The Redmond-based technology company has just confirmed that it would release an update for Internet Explorer 8 and older versions at approximately 10 a.m. PST on Monday, January 14.
The patch is expected to fix the recently detected security hole in these versions of Microsoft’s in-house browser that would allow an attacker to take control of a vulnerable system with the help of a compromised website.
“We will release an out-of-band security update to fully address the issue described in Security Advisory 2794220. While we have still seen only a limited number of customers affected by the issue, the potential exists that more customers could be affected in the future. The bulletin has a severity rating of Critical, and it addresses CVE-2012-4792,” Dustin Childs, group manager, Trustworthy Computing, said in a statement.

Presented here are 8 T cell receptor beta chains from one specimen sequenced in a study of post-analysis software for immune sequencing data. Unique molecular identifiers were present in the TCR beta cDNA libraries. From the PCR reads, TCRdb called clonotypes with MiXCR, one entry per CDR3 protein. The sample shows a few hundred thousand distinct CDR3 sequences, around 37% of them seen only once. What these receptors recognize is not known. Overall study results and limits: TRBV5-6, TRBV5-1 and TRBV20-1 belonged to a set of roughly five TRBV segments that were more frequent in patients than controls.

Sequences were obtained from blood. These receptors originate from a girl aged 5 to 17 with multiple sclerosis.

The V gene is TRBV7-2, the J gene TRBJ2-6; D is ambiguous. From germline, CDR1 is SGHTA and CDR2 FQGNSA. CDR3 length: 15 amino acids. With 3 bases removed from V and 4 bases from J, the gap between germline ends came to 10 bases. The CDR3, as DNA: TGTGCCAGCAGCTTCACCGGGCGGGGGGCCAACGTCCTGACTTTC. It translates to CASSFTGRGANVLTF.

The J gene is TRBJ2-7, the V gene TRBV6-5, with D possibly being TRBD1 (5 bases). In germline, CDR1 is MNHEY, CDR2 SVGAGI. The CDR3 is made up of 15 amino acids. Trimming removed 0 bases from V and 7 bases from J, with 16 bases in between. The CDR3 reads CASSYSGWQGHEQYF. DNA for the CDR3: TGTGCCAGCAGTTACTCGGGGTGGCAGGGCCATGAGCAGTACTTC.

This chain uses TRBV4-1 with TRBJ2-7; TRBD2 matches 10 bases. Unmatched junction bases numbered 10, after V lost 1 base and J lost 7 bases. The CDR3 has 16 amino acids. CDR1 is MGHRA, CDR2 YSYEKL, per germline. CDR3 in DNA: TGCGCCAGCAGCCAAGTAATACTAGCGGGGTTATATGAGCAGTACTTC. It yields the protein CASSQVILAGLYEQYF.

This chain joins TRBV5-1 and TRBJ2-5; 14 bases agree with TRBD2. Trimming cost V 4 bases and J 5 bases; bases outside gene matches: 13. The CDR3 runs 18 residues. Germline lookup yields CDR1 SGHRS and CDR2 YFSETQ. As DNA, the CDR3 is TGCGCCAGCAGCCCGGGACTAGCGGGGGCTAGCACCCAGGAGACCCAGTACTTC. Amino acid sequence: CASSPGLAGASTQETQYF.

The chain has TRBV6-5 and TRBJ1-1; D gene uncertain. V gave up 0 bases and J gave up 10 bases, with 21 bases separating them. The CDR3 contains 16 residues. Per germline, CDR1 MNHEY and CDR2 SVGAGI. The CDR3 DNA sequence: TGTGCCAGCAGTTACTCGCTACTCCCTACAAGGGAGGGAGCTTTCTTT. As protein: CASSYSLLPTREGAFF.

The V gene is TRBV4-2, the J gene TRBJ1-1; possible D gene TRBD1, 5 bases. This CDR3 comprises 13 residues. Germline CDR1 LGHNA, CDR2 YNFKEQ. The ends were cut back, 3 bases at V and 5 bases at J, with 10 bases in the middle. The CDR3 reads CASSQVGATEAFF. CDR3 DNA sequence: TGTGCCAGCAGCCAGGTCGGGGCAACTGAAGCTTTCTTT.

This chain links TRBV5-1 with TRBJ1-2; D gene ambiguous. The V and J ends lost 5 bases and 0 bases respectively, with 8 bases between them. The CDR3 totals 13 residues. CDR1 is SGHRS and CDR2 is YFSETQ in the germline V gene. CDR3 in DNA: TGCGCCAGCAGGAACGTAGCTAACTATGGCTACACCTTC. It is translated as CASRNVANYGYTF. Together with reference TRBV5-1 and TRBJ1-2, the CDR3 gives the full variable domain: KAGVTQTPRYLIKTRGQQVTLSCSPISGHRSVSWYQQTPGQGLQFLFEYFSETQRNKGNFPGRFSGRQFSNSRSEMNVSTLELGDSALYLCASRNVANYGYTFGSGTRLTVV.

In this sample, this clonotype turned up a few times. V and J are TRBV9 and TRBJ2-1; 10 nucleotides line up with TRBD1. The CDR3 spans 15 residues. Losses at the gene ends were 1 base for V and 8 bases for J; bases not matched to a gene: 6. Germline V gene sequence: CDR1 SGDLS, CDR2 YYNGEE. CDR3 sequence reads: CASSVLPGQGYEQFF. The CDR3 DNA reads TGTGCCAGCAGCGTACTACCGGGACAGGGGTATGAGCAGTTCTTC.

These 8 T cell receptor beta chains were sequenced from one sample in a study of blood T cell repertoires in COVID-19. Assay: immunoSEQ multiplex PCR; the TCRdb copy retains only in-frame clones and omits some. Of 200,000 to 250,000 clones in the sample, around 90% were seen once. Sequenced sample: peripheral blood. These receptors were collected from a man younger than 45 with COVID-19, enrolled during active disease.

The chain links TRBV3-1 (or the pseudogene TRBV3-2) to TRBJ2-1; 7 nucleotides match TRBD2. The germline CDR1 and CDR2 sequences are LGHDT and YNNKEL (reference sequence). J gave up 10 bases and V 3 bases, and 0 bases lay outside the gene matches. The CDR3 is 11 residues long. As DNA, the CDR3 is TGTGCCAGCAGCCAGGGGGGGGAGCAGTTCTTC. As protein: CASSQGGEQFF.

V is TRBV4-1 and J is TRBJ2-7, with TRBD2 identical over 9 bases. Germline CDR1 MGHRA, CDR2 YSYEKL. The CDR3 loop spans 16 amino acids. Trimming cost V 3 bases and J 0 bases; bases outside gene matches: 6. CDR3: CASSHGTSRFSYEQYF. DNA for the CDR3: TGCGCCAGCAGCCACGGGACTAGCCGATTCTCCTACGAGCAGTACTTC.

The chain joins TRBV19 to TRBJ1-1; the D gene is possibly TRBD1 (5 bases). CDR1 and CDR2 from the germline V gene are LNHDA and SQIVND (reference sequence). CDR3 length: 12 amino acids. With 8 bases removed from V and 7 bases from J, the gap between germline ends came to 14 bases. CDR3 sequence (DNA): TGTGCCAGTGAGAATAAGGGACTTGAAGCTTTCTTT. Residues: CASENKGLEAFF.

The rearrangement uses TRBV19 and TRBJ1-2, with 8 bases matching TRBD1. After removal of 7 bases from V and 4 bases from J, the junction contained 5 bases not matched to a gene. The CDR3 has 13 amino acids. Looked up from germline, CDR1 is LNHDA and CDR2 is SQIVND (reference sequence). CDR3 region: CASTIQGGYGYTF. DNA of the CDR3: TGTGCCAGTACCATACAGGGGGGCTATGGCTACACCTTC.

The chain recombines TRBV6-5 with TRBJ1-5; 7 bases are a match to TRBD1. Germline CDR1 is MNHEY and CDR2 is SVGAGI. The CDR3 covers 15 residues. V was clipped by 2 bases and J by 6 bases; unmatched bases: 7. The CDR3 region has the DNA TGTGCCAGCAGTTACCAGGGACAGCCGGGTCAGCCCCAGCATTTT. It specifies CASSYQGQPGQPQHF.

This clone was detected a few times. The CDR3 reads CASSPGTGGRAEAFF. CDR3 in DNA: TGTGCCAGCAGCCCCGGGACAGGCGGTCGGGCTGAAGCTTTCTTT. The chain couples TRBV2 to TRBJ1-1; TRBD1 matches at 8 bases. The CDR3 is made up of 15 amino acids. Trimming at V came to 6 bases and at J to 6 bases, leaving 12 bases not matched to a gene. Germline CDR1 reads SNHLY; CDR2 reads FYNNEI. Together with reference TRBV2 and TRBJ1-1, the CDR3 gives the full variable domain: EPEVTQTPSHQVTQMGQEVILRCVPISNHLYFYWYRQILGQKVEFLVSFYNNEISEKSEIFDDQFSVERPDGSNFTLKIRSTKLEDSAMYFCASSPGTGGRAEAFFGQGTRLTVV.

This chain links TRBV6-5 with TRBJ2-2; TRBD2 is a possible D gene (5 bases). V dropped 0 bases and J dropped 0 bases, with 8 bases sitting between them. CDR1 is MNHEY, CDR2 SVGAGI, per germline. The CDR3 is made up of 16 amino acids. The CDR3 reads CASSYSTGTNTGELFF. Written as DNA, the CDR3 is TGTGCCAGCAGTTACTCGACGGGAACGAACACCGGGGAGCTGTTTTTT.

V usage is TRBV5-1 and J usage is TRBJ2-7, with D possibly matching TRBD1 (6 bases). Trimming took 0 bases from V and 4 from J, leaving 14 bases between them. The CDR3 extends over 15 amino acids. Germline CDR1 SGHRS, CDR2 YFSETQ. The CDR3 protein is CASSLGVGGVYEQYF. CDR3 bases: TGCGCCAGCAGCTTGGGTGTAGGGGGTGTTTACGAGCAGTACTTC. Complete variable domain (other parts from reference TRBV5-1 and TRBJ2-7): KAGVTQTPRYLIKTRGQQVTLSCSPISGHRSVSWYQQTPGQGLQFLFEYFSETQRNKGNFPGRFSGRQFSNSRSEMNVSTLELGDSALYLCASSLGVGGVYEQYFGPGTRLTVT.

Just as we reported last week, the issue doesn’t affect Internet Explorer 9 and 10, so users who can upgrade to these two versions of the browser are recommended to do it as soon as possible.
The patch will be delivered via Windows Update, so users have nothing to do if this feature is enabled on their computers. As for the one-click “Fix it” tool released a couple of weeks ago, Microsoft says that users don’t need to uninstall it before applying the security update.
While security companies across the world have reported that more websites are getting compromised in order to exploit this flaw, Microsoft said it had discovered only a limited number of attacks.
“The vulnerability may corrupt memory in a way that could allow an attacker to execute arbitrary code in the context of the current user within Internet Explorer. An attacker could host a specially crafted website that is designed to exploit this vulnerability through Internet Explorer and then convince a user to view the website,” Microsoft said in a security advisory rolled out on December 29.